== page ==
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How Can Companies Avoid Fumbling the Future?

Why do companies, whose innovations were once poised to drive cultural shifts, eventually become obsolete? History will show that it was due to their failure to adapt to evolving consumer preferences and market trends. We explore how clinging to a “business as usual” approach inevitably leads to obsolescence, underscoring the necessity for organizations to embrace change and connect the dots between invention and innovation.

Navigating AI Against Brand Purpose

The book, “Extinct: A Compendium of Obsolete Objects,” provides a historical exploration of products, designs and technologies spanning more than a century—items once heralded as innovative yet are now regarded as obsolete. This text delves into the life cycles of these so-called “extinct objects,” which range from visionary concepts never realized to once-popular items now superseded, deemed unfashionable, or forgotten.

With over 80 visual case studies, the compendium organizes these objects into categories based on the reasons for their failure: some were financially unfeasible or impractical; others were ahead of their time or lacked sustainability. Furthermore, some objects were overtaken by subsequent advancements or shifts in cultural norms.

The reasons outlined in the book for categorizing objects as extinct are strikingly similar to the causes of decline for several companies over the past two decades. Blockbuster, for example, became obsolete due to the rise of on-demand video services like Netflix. Similarly, BlackBerry was overshadowed by more advanced smartphones, notably the iPhone. Retail giants such as Toys “R” Us and Sears failed to maintain a sustainable footprint as Amazon began to dominate the online marketplace, and specialized retailers like Best Buy thrived by capitalizing on Sears’ inability to innovate and adapt to digital trends. All of these brands, once leaders in their fields, failed to anticipate and respond to evolving market demands and consumer preferences, which increasingly favor personalized, on-demand digital experiences.

“All of these brands, once leaders in their fields, failed to anticipate and respond to evolving market demands and consumer preferences, which increasingly favor personalized, on-demand digital experiences.”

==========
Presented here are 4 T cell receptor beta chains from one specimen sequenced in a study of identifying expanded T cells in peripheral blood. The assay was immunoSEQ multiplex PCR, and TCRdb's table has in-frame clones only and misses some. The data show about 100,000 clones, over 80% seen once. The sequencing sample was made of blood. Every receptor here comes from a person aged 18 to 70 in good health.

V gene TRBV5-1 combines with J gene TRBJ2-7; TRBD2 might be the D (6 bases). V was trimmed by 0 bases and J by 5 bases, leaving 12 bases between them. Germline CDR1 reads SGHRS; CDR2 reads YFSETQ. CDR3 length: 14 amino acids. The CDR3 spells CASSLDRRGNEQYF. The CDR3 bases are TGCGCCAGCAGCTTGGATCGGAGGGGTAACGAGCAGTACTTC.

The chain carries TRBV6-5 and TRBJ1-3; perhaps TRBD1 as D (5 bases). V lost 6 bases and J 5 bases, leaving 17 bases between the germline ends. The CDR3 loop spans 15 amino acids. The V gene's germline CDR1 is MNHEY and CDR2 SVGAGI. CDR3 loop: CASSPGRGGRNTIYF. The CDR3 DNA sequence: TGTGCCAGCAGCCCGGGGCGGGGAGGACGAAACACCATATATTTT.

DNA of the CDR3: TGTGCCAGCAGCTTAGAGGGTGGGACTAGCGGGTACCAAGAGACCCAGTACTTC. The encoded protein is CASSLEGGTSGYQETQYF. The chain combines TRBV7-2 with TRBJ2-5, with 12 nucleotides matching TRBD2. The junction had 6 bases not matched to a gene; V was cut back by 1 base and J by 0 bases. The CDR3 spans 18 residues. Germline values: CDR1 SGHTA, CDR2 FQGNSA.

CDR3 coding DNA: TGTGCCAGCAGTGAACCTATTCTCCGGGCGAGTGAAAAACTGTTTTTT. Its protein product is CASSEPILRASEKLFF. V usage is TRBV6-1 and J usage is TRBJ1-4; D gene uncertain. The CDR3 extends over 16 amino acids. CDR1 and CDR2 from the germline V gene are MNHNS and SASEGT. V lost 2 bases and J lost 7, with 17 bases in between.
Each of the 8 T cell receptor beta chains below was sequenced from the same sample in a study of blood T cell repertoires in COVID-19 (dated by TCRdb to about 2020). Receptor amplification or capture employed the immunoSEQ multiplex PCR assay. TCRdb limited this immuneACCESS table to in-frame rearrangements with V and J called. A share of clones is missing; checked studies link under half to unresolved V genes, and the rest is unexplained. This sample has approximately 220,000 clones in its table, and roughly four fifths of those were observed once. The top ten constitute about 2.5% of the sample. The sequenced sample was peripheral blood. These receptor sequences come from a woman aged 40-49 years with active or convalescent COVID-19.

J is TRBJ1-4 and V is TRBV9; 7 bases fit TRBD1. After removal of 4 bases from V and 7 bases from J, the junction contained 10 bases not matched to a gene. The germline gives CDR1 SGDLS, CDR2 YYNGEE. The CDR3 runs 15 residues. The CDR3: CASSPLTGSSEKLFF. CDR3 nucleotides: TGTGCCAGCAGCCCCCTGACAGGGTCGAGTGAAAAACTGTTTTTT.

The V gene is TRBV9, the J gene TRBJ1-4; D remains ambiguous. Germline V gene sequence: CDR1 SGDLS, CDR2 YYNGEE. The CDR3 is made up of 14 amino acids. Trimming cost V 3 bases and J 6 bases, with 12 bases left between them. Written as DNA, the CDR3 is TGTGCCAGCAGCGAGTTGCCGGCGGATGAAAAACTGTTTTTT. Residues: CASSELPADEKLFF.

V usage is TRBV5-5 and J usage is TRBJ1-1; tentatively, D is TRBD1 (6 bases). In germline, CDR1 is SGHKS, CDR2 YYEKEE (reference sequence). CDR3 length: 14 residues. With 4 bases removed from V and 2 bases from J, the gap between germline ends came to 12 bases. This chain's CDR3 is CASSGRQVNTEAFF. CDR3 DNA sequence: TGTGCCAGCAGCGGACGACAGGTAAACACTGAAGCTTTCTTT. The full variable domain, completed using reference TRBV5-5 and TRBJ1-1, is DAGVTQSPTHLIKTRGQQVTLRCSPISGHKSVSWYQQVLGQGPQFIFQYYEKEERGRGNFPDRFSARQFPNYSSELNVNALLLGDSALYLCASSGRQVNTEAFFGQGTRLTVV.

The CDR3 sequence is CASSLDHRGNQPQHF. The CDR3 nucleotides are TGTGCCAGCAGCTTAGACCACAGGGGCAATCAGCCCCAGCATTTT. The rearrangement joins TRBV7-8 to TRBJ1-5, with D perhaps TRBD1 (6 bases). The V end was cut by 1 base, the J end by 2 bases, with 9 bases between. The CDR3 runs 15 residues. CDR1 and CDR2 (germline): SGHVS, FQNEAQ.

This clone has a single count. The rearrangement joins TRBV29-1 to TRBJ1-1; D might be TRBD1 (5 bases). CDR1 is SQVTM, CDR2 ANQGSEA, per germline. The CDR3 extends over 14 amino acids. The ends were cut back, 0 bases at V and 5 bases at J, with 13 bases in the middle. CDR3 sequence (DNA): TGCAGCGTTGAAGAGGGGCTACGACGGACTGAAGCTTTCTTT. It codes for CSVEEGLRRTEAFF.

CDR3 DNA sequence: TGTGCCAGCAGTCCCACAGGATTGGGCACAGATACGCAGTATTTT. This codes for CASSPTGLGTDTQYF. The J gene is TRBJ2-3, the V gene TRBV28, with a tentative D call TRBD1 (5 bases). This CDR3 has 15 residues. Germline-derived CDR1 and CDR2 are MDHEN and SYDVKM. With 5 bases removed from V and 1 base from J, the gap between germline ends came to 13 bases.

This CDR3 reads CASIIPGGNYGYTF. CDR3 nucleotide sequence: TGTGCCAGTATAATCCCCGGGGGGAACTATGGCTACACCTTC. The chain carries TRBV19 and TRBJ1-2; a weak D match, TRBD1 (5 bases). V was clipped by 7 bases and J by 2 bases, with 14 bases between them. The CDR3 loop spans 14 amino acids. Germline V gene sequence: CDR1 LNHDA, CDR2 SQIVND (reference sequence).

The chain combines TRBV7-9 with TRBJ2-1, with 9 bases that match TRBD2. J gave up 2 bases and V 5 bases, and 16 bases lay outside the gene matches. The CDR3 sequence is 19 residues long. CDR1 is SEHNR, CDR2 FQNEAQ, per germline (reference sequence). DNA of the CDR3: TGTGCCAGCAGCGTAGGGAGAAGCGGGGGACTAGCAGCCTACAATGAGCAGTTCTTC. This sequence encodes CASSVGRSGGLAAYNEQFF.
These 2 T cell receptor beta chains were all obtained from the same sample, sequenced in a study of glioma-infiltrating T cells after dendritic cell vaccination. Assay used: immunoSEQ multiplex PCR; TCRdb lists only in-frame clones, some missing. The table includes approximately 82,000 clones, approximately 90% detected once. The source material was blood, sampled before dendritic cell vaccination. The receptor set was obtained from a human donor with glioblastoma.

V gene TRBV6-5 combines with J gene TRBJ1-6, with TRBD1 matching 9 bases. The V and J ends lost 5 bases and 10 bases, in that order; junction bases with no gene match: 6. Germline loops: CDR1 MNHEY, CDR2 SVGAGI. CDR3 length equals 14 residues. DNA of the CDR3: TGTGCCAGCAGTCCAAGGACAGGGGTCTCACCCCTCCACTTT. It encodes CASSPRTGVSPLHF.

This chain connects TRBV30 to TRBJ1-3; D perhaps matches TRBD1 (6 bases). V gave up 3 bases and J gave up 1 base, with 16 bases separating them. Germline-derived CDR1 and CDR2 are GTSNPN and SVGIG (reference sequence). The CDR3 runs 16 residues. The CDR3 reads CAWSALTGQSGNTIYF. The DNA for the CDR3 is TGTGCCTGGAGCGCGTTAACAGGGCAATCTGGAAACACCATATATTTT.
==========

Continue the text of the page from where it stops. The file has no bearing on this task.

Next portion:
All of this brought to mind this story in The New York Times about Xerox’s Palo Alto Research Center (PARC), which is attempting to reestablish itself as a technology innovator, along with another company, SRI (formally the Stanford Research Institute before changing its name to SRI International).

It’s worth noting that PARC played a pivotal role in shaping modern computing when Steve Jobs visited in 1979, gleaning insights that would later influence user experience and visual interface designs in several Macintosh computers—a development widely reported by outlets, including The New York Times. Xerox PARC was not only innovative, but its inventions had the foresight to revolutionize the laser printer, personal computing and ethernet connectivity.

While Siri’s development traces back to a long history of innovation, starting with the establishment of the SRI in 1946. Initially, Siri was a military project named PAL (short for Personalized Assistant that Learns), funded by DARPA. As the project evolved, it was renamed CALO (short for Cognitive Assistant that Learns and Organizes). SRI International, one of 25 groups involved, decided to develop a standalone voice assistant as well as the development of the computer mouse and hypertext. This led to the creation of Siri, Inc., which was eventually acquired by Apple. Apple launched Siri as a feature on the iPhone 4S, while SRI International continued its research as a nonprofit organization.